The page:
Gillooly's Farm is right next to the N3 highway in Senderwood, a short drive from Edenvale.

Klipriviersberg Nature Reserve
The Klipriviersberg Nature Reserve is one of the largest reserves in Johannesburg. It has about 150 recorded bird species and 650 indigenous plants and trees.

The Klipriviersberg Nature Reserve is one of the largest reserves in Johannesburg
The Klipriviersberg Nature Reserve is one of the largest reserves in Johannesburg

Regular visitors to the reserve include Jameson's firefinch, red-collared widowbird, brown-headed tchagra, red-throated wryneck, black-throated canary, honeybird and Cape robin chat.

The acacia in the reserve support a number of bushveld species, like chestnut-vented titbabbler, cardinal woodpecker, pied barbet and ashy tit. Summer visitors include paradise flycatcher, willow warbler and garden warbler.

Guided walks take place on the second and fourth Sunday of the month. These start from the Frandaph Drive entrance at 9am from May to September and at 8am the rest of the year. These walks normally take three hours. It is open daily from sunrise to sunset for self- guided rambles.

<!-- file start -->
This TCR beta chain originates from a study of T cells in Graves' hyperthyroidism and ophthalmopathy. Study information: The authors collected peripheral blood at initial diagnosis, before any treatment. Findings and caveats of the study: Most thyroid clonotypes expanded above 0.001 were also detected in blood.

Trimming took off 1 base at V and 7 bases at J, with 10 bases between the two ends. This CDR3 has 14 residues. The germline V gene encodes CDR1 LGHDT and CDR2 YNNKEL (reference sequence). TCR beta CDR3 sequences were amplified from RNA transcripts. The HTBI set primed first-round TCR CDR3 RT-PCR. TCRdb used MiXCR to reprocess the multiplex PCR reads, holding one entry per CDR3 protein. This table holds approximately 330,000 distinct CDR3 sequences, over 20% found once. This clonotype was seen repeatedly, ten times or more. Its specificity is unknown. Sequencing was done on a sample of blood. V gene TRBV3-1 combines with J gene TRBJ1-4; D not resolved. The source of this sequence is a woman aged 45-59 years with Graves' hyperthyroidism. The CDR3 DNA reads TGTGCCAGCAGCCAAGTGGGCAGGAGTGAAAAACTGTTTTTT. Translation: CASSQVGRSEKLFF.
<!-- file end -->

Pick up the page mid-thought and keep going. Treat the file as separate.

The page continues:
For those interested in history, there are also the remains of a Batswana village and the walls of a house built in 1850 by one of the early voortrekkers, Sarel Marais. The Bloubos Spruit can also be seen on most of the nature trails.

The area was declared a nature reserve in 1984 after the land was bought by the Johannesburg City council in 1939. Today, Johannesburg City Parks is responsible for the management of the reserve.